Various methods have been proposed to fabricate microcellular polyurethane elastomers with integral skins. US. Pat. No. 3,527,852 discloses one such method. The latter scheme relies on rotating the mold to produce the integral skin. It is apparent that it would be highly desirable to provide a method of manufacturing microcellular polyurethane elastomers with integral skins which does not require the rotation, rocking, agitation, etc., of the mold.

Most microcellular polyurethane elastomers with integral skins have been made with chlorinated aromatic diamines, modified diphenylmethane diisocyanate or quasiprepolymers of toluene diisocyanate to obtain the necessary skin properties to resist abuse. These systems based on aromatic diamines are highly reactive, yielding very short handling times and are also expensive. Quasi-prepolymer systems require an extra step. Often these elastomers tend to discolor top protective coatings. Consequently, many searchers have looked for systems Which contain no chlorinated aromatic diamine but produce an elastomer with a tough skin which is substantially nonporous.

SUMMARY OF THE INVENTION It is an object of this invention to provide an improved and simple method for preparing certain microcellular polyurethane elastomers with integral skins wherein the mold is not rocked.

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Another object of this invention is to provide a method of manufacturing certain microcellular polyurethane elastomers with integral skins which eliminates the use of chlorinated aromatic diamines.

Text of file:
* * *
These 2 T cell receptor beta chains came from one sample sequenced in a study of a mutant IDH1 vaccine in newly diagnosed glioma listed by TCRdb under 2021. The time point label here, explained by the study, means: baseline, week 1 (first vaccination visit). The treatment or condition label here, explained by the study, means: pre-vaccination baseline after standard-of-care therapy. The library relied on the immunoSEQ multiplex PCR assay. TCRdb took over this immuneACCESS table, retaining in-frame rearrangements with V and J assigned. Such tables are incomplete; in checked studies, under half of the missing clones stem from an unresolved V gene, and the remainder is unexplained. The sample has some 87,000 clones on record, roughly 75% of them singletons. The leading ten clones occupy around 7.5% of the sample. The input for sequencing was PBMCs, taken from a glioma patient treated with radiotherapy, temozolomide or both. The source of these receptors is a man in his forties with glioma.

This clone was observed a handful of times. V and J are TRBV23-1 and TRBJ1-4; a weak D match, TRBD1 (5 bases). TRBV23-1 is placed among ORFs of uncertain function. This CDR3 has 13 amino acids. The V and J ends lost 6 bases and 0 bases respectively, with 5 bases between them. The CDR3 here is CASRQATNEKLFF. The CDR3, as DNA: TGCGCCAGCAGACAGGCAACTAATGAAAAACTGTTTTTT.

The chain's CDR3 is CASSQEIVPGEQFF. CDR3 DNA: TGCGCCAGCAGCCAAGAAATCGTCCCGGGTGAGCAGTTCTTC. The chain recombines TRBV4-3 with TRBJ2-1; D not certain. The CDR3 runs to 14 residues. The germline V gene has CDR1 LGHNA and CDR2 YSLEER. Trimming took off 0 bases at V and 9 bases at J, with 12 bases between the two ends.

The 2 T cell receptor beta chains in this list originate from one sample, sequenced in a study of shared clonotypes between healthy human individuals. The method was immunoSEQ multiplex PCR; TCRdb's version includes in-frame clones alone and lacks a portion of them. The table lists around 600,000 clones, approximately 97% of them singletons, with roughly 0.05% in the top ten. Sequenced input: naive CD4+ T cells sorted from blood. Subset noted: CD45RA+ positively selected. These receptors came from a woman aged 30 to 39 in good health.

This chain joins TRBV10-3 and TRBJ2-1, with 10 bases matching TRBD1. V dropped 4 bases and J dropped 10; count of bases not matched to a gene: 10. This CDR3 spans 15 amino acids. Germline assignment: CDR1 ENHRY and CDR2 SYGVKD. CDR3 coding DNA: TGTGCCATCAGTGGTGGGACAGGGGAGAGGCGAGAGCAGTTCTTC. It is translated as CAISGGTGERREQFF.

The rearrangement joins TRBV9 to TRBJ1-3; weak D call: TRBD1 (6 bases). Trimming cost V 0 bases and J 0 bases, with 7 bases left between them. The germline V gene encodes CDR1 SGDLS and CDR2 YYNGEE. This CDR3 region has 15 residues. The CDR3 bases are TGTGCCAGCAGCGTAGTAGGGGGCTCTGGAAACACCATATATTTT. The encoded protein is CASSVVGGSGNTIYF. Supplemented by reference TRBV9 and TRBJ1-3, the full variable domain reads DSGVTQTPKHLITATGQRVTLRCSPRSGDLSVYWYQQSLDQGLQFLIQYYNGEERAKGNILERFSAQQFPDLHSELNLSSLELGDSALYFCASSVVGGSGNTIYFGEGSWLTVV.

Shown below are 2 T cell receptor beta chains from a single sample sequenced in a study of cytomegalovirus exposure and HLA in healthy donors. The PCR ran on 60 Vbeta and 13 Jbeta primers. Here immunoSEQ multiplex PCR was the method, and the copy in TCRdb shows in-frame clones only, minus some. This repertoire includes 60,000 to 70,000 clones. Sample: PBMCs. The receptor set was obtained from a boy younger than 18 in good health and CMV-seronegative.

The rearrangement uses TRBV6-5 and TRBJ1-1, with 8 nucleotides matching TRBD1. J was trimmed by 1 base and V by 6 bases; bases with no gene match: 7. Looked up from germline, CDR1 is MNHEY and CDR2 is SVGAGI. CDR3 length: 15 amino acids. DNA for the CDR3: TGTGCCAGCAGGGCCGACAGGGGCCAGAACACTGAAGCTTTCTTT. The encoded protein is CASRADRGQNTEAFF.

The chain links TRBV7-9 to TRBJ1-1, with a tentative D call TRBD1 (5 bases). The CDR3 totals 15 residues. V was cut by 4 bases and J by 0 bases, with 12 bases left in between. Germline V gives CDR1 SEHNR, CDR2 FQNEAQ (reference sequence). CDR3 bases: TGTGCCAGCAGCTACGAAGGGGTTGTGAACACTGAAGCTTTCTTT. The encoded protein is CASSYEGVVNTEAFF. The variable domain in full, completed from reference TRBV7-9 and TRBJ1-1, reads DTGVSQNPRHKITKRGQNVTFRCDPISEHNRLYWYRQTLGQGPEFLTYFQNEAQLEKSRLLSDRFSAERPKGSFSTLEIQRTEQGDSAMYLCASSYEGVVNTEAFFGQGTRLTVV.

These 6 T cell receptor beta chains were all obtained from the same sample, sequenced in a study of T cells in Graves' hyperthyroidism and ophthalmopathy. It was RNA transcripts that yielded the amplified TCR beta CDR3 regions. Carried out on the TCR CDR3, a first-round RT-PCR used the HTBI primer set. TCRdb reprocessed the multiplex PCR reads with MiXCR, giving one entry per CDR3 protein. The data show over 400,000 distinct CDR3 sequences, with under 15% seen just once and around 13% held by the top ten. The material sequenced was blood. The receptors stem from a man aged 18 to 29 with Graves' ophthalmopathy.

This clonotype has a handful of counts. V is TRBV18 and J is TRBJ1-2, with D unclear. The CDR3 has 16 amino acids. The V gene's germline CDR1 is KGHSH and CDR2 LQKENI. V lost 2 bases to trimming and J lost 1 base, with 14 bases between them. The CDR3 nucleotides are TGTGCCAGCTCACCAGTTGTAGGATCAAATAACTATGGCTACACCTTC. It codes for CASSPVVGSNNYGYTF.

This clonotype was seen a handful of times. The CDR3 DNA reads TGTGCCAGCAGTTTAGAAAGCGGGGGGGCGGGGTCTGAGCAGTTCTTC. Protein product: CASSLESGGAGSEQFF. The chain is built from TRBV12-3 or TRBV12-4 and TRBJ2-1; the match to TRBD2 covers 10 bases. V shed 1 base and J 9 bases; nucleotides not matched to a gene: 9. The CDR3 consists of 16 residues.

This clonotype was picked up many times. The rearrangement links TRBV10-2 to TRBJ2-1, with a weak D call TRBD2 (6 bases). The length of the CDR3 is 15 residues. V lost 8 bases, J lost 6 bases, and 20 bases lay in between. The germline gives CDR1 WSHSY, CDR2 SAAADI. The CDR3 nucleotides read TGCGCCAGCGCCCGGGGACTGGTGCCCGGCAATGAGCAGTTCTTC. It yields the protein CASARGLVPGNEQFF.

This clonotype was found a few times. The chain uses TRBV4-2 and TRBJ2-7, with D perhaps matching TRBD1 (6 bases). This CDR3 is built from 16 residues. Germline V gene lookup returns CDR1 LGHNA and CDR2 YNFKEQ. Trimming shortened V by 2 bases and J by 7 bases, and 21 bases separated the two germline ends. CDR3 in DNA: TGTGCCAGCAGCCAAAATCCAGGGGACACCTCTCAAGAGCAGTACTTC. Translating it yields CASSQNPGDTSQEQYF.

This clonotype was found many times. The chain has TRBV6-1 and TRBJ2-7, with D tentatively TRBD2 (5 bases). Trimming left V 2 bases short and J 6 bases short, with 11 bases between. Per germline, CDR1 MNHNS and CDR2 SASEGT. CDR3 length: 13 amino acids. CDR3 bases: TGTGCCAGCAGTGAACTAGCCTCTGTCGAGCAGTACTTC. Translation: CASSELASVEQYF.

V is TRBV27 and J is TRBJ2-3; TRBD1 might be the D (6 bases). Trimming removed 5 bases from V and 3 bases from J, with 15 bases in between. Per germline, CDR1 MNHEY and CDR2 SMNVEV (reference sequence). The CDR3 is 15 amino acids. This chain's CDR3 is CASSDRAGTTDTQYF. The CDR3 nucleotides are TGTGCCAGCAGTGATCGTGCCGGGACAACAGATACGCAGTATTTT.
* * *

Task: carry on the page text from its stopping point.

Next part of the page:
Still another object of this invention is to provide a process whereby the product elastomer has an integral skin which is substantially non-porous.

Yet another object of this invention is to provide a process whereby large molded articles can be demolded within about 10 minutes.

The objects of this invention are accomplished by a method for preparing microcellular polyurethane elastomers which comprises the sequential steps of (a) contacting under substantially anhydrous conditions: (1) 10 to 50 percent by weight of the total polyether glycol of a polytetramethylene ether glycol having an average molecular weight between about 500 and about 2000;

(2) to 50 percent by weight of the total polyether glycol of a polypropylene ether glycol having an average molecular weight between about 500 and about 2000; and